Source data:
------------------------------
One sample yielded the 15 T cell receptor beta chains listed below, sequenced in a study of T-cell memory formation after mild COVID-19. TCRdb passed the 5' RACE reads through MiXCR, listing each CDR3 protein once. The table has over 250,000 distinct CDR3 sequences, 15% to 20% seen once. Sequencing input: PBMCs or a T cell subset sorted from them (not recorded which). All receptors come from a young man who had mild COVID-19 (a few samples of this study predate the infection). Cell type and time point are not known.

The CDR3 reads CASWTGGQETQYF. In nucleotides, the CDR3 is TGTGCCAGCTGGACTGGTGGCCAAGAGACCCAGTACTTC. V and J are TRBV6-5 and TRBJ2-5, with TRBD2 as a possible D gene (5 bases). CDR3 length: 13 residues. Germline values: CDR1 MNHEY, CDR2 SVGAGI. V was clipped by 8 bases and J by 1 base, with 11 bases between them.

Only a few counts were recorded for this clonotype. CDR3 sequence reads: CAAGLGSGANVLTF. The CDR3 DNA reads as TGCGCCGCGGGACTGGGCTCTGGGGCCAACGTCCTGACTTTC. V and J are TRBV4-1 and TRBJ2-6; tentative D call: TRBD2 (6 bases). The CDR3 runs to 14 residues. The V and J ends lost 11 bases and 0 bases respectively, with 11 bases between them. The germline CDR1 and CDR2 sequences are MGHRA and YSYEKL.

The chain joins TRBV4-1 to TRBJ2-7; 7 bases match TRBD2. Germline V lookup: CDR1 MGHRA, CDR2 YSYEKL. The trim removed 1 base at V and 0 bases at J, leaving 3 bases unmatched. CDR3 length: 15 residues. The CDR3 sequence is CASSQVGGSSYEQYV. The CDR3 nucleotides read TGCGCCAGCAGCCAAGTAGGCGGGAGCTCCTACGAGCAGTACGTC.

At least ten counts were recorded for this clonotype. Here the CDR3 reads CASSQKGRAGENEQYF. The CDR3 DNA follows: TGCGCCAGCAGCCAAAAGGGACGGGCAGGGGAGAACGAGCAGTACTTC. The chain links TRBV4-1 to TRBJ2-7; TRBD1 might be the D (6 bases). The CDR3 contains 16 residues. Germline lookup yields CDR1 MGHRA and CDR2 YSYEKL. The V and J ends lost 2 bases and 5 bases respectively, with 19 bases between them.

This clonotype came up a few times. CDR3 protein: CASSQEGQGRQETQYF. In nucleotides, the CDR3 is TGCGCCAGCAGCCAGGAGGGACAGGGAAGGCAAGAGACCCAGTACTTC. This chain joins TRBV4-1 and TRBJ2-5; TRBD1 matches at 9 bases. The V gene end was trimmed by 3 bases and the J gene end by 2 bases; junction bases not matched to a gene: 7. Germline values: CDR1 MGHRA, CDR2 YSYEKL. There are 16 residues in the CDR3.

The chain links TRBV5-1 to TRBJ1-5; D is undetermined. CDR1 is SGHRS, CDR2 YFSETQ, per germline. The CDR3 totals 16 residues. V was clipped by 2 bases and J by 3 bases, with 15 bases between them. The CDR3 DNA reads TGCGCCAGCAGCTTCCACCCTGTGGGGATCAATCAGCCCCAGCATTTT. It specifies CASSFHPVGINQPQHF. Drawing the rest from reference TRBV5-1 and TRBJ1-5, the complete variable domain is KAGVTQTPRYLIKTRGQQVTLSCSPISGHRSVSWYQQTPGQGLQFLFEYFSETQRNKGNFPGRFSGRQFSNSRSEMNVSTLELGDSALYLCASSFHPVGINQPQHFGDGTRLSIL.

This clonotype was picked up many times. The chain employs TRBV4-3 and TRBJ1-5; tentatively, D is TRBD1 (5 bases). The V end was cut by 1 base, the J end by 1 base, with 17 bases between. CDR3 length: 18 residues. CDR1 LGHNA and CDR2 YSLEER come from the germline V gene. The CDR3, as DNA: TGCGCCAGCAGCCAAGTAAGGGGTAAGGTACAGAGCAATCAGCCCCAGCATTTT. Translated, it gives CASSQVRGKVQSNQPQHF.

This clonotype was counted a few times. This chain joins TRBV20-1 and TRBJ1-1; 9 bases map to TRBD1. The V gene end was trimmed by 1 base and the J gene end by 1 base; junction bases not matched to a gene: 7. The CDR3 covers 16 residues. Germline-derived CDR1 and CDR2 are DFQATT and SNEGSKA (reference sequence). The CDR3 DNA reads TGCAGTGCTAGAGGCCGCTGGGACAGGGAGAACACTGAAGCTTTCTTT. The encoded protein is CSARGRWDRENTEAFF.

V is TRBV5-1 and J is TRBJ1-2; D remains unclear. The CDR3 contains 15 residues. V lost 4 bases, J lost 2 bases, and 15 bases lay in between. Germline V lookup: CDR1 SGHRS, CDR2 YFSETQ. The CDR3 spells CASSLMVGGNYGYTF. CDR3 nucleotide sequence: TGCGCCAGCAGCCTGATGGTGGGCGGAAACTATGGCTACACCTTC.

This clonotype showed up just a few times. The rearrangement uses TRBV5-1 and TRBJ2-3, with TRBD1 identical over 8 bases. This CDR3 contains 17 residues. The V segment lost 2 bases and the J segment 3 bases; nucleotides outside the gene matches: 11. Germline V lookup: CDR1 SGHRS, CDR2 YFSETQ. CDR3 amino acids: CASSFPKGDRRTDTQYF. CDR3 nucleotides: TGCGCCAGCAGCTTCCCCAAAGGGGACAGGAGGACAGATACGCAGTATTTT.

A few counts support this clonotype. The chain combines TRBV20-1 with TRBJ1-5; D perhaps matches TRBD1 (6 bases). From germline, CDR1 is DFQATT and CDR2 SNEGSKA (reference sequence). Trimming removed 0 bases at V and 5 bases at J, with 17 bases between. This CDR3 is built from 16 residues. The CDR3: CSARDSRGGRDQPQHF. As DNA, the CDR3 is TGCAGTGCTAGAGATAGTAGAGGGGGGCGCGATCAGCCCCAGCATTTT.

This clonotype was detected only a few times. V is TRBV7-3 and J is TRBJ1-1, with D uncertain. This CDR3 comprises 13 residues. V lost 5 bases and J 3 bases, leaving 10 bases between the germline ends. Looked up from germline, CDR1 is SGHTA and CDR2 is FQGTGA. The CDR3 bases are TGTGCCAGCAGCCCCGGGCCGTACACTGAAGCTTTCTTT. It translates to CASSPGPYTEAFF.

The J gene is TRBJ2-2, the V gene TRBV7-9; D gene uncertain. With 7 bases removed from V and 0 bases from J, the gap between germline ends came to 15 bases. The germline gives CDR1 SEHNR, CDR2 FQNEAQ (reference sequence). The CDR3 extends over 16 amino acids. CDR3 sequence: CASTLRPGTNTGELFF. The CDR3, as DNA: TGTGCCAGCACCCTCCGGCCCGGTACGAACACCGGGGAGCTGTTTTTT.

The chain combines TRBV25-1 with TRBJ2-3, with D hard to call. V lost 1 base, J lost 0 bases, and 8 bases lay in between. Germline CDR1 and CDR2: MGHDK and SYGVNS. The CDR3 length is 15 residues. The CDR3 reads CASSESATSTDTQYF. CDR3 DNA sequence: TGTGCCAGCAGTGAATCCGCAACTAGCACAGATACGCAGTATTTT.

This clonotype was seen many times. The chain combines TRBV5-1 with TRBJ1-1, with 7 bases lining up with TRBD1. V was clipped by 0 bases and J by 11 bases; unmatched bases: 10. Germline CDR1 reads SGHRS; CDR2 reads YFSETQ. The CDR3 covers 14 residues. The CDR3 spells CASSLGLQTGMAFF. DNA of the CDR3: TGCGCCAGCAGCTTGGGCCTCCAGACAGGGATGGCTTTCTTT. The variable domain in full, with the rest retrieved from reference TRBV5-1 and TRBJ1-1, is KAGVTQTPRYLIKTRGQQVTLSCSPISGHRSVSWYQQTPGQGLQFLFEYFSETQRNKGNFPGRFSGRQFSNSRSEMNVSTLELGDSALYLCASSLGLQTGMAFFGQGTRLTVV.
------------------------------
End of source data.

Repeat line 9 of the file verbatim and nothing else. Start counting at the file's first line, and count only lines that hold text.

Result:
This clonotype was counted a few times. This chain joins TRBV20-1 and TRBJ1-1; 9 bases map to TRBD1. The V gene end was trimmed by 1 base and the J gene end by 1 base; junction bases not matched to a gene: 7. The CDR3 covers 16 residues. Germline-derived CDR1 and CDR2 are DFQATT and SNEGSKA (reference sequence). The CDR3 DNA reads TGCAGTGCTAGAGGCCGCTGGGACAGGGAGAACACTGAAGCTTTCTTT. The encoded protein is CSARGRWDRENTEAFF.